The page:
Why youth sports team-hopping is a bad idea

By Janis Meredith | Posted 10/12/2016
Team-hopping is an attitude that manifests itself in a variety of ways:
  • When your child doesn’t get the playing time he wants so he jumps from team to team until he finds a coach who is willing to give him what exactly he wants.
  • When your child wants to play a certain position so he switches schools or keeps looking for a team until he finds one that allows him to play in his chosen position.
  • When your child jumps from school to school or from club team to club team because he can’t get along with the coach or teammates. This one is often a very telling pattern.
Team-hopping is not:
  • When your child finishes a season and moves on to the next level of competition.
  • When your child changes club teams because he or she is ready for a new challenge. 
  • When your child loves a certain coach and leaves a team to go play for him.
In Tim Tebow’s biography, Through My Eyes, A Quarterback’s Journey, he discusses how his father insisted he play quarterback and moved him to a school that would allow him to play the position. I can’t help but wonder if Tim would still be playing professional football, if his dad hadn’t done that.
Even though he was a rock-star in college and had a few bright spots in the NFL, just maybe he was better suited to another position on the field. Maybe his initial high school coaches, who didn’t want him playing quarterback, were on to something when they concluded he was better suiting to other positions. Something to think about.
It is important that sports parents ask themselves, if you let your kids set a pattern of coach/team-hopping, then what message are you sending your children?
The message you send tells them it is okay to jump ship every time something gets hard. You are telling them that it’s okay to run away when things don’t go the way they like.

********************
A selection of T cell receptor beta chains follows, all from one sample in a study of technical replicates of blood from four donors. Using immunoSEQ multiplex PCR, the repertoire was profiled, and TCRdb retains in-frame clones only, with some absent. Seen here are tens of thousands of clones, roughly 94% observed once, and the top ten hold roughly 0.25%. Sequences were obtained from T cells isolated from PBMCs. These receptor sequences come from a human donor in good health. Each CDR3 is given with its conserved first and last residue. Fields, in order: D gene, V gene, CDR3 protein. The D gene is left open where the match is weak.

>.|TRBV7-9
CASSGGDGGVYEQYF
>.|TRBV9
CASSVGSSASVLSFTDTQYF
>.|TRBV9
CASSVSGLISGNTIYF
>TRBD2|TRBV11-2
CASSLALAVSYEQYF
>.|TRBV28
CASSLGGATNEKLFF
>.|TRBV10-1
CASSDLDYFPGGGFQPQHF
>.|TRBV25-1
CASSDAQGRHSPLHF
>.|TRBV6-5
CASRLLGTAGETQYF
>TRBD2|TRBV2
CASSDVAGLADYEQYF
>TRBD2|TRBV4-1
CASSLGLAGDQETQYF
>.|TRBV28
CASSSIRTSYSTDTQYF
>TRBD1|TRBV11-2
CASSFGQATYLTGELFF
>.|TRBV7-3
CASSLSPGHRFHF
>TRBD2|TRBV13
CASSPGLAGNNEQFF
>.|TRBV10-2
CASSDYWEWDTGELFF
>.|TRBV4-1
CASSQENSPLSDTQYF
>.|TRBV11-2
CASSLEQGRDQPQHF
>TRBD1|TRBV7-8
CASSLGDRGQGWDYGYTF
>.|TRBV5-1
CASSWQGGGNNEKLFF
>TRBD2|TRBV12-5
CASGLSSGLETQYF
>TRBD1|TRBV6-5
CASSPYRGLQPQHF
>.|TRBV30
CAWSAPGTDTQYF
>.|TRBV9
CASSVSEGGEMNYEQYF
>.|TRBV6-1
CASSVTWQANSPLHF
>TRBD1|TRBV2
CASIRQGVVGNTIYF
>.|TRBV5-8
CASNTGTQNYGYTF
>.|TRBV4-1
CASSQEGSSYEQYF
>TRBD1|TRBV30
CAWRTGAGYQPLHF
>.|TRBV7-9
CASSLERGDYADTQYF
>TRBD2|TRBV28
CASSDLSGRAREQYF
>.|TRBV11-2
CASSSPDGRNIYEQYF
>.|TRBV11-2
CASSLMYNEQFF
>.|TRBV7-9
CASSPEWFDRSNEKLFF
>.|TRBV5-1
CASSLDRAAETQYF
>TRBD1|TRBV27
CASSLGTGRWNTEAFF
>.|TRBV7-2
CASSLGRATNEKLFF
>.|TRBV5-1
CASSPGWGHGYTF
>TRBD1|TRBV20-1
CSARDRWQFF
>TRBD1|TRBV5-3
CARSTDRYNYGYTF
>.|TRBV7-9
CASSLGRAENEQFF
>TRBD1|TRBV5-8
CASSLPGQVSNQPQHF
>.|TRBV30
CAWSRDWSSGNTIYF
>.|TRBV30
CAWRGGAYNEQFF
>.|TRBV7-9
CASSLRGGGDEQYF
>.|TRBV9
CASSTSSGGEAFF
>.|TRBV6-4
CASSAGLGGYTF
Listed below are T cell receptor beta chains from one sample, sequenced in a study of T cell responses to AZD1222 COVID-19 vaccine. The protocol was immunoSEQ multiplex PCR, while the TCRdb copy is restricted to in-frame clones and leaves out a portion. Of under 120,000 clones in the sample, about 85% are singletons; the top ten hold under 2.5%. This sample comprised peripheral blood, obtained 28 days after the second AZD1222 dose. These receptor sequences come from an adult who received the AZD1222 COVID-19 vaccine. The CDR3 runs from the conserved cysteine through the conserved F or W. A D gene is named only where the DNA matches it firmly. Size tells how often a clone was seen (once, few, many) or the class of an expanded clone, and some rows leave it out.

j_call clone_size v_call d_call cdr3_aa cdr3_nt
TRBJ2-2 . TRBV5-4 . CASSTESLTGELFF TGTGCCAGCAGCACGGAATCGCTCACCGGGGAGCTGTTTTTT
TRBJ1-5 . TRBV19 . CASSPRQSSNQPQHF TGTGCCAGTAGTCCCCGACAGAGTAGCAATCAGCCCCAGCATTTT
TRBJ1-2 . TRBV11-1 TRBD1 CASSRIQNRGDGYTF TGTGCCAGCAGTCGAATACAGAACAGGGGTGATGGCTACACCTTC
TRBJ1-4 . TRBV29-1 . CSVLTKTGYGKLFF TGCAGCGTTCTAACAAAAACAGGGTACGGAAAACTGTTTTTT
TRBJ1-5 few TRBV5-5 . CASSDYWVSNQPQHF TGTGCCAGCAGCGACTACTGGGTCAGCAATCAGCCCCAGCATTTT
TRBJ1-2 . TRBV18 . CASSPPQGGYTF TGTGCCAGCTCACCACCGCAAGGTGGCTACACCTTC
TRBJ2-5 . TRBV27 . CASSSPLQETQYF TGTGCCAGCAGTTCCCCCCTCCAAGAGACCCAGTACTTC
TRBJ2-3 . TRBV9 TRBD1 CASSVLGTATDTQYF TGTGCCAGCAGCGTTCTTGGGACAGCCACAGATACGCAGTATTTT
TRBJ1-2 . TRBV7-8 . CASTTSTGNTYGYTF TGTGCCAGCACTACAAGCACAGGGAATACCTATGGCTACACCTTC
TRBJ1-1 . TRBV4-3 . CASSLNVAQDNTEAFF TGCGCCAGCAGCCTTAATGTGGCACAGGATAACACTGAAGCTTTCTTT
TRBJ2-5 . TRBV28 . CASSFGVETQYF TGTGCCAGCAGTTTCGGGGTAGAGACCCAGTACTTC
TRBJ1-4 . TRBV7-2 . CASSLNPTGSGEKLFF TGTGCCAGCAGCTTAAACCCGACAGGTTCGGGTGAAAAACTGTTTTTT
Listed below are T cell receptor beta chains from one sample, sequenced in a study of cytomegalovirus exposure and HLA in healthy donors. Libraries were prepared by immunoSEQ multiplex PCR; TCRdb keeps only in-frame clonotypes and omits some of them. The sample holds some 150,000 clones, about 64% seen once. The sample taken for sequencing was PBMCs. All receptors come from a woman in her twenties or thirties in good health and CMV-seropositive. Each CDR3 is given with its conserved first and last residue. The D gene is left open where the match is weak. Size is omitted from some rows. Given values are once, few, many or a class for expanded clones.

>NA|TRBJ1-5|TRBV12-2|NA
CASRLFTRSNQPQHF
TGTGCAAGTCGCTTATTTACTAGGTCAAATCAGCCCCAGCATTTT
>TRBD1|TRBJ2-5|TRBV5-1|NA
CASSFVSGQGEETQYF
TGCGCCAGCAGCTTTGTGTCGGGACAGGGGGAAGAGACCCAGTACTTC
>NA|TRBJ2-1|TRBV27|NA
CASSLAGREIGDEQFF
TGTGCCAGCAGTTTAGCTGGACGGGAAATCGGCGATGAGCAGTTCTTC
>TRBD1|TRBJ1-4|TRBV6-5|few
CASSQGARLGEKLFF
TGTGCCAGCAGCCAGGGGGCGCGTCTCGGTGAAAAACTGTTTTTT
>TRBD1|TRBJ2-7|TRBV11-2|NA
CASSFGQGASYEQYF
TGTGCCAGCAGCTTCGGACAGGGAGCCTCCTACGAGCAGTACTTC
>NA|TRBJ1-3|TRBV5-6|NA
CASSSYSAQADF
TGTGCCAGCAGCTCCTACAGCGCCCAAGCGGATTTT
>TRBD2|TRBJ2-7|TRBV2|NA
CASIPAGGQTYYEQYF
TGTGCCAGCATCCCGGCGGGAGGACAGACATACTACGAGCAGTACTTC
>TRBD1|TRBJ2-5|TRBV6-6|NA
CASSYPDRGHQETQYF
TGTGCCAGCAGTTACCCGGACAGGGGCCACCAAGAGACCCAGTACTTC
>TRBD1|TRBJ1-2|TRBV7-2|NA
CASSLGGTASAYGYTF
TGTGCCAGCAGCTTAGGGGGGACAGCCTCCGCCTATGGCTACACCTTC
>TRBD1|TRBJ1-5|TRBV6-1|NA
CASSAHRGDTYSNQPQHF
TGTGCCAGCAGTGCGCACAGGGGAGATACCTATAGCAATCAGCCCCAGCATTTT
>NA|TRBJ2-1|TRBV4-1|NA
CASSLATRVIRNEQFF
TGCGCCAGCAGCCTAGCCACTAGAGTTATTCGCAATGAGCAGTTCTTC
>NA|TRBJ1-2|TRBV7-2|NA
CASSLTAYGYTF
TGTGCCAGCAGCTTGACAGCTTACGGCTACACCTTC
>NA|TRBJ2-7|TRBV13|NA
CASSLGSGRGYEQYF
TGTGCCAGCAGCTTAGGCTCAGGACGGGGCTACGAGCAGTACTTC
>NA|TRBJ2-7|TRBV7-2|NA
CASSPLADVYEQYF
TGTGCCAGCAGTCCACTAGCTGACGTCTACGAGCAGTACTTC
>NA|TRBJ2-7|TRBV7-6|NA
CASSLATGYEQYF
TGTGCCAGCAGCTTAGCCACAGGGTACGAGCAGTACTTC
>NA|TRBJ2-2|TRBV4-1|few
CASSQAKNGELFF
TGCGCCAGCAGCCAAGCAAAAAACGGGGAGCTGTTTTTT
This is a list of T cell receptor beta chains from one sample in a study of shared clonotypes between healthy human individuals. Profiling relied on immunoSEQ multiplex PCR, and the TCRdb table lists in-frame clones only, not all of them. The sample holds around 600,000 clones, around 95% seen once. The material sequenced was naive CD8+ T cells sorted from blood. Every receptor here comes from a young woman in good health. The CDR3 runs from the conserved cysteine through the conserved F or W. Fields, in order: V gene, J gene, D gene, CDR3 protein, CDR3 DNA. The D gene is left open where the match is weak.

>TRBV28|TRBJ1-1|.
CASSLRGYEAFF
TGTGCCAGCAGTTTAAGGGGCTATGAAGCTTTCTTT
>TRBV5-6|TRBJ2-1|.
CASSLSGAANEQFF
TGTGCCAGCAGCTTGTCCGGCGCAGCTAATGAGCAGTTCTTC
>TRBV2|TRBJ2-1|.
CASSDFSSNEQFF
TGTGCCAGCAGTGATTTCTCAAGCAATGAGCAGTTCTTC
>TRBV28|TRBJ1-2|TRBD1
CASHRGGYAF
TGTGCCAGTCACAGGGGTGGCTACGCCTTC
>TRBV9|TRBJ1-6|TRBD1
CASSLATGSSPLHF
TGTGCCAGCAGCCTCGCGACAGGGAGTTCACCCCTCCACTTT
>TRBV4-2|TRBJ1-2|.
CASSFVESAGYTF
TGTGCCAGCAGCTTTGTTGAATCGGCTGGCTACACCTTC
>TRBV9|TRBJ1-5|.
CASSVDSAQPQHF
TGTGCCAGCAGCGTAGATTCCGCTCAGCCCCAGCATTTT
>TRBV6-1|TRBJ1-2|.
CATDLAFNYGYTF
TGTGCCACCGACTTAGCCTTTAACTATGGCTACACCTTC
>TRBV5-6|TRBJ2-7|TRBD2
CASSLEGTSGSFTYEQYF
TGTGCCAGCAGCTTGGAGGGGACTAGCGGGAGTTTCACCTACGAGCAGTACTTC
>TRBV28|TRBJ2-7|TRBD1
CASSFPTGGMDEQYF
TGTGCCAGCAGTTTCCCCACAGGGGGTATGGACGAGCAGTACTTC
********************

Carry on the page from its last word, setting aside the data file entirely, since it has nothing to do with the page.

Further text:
I’m not necessarily saying that you should never change teams or schools. Instead, I am pointing out that when a child makes team or coach-hopping a habit, then it often continues throughout his youth sports career. In fact, you are encouraging a habit that can potentially follow your child through the rest of his life.
I knew a young athlete who changed schools several times throughout middle and high school. He was constantly looking for a better athletic situation. He never needed to change schools because he moved to a new neighborhood. Instead, he switched schools often because he was looking for an easier situation.
Today, he is now a young adult who has worked a half-dozen different jobs in the past four years. His habit of jumping around began in middle school and has continued into adulthood. He’s constantly looking for something better, more specifically, something easier. When a situation isn’t either of these, he figures it’s time to move on.
Call it a restless spirit, call it freedom or call it anything you want. The truth is, the habit of running from uncomfortable situations results in the deprivation of growth through challenges.
Although it can be scary, change is good because it challenges you. However, from what I have witnessed, youth sports team-hopping is more about avoidance than change.
The decision to change teams or schools–for the sake of sports–should not be made lightly. It certainly shouldn’t be made habitually. 
Prior to making any decision, be sure to examine all of the potential risks, benefits and downfalls before making a change. Examining the costs involved in such a change will help you to make wiser choices and keep you from jumping ship at every storm.
Janis B. Meredith, sports mom and coach’s wife, writes a sports parenting blog called jbmthinks.com. Her new book 11 Habits for Happy and Positive Sports Parents is on Amazon.